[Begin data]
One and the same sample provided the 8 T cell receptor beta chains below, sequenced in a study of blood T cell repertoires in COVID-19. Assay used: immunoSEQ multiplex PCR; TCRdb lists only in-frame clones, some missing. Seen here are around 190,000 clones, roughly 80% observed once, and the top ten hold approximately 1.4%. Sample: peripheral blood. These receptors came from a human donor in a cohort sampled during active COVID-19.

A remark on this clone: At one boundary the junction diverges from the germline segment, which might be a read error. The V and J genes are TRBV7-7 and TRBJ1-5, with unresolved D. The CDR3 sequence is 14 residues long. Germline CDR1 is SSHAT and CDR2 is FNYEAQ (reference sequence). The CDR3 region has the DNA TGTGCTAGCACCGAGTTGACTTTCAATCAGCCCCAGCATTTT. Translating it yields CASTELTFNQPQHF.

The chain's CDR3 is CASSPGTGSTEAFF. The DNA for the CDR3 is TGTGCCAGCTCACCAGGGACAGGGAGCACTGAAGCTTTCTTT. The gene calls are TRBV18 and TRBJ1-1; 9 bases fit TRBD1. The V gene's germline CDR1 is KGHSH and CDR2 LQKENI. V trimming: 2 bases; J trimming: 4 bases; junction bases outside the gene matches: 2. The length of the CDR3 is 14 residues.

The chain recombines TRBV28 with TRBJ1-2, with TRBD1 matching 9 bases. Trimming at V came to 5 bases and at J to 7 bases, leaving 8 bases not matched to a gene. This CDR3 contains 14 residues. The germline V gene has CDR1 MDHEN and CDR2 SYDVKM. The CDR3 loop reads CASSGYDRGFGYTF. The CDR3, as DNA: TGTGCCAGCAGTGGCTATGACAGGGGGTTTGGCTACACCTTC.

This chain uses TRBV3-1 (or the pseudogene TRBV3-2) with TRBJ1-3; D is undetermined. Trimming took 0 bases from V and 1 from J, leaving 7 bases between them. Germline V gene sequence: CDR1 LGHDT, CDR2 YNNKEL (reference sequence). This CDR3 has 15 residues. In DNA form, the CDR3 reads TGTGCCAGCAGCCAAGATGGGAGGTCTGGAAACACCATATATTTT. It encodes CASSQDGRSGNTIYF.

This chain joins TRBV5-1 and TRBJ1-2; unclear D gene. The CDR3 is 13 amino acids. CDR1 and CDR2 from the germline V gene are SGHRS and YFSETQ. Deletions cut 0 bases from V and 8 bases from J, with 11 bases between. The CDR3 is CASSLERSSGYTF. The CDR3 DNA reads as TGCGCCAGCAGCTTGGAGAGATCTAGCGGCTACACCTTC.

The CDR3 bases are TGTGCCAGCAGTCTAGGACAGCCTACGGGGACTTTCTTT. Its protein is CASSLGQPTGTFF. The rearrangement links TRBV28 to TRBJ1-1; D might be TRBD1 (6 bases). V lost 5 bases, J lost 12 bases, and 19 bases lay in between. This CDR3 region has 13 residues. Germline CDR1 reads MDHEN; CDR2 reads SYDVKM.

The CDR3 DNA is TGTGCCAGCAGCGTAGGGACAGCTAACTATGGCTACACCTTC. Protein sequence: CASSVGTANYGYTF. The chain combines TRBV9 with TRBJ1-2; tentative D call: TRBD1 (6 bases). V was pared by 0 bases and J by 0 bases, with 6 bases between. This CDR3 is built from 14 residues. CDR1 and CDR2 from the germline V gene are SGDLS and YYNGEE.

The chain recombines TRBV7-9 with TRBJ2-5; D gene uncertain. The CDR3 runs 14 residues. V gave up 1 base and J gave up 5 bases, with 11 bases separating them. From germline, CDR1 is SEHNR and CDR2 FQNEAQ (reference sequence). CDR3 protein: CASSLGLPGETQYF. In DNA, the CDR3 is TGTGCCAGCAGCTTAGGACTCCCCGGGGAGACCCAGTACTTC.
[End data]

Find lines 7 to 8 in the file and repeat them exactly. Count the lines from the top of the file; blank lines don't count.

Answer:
The CDR3 bases are TGTGCCAGCAGTCTAGGACAGCCTACGGGGACTTTCTTT. Its protein is CASSLGQPTGTFF. The rearrangement links TRBV28 to TRBJ1-1; D might be TRBD1 (6 bases). V lost 5 bases, J lost 12 bases, and 19 bases lay in between. This CDR3 region has 13 residues. Germline CDR1 reads MDHEN; CDR2 reads SYDVKM.

The CDR3 DNA is TGTGCCAGCAGCGTAGGGACAGCTAACTATGGCTACACCTTC. Protein sequence: CASSVGTANYGYTF. The chain combines TRBV9 with TRBJ1-2; tentative D call: TRBD1 (6 bases). V was pared by 0 bases and J by 0 bases, with 6 bases between. This CDR3 is built from 14 residues. CDR1 and CDR2 from the germline V gene are SGDLS and YYNGEE.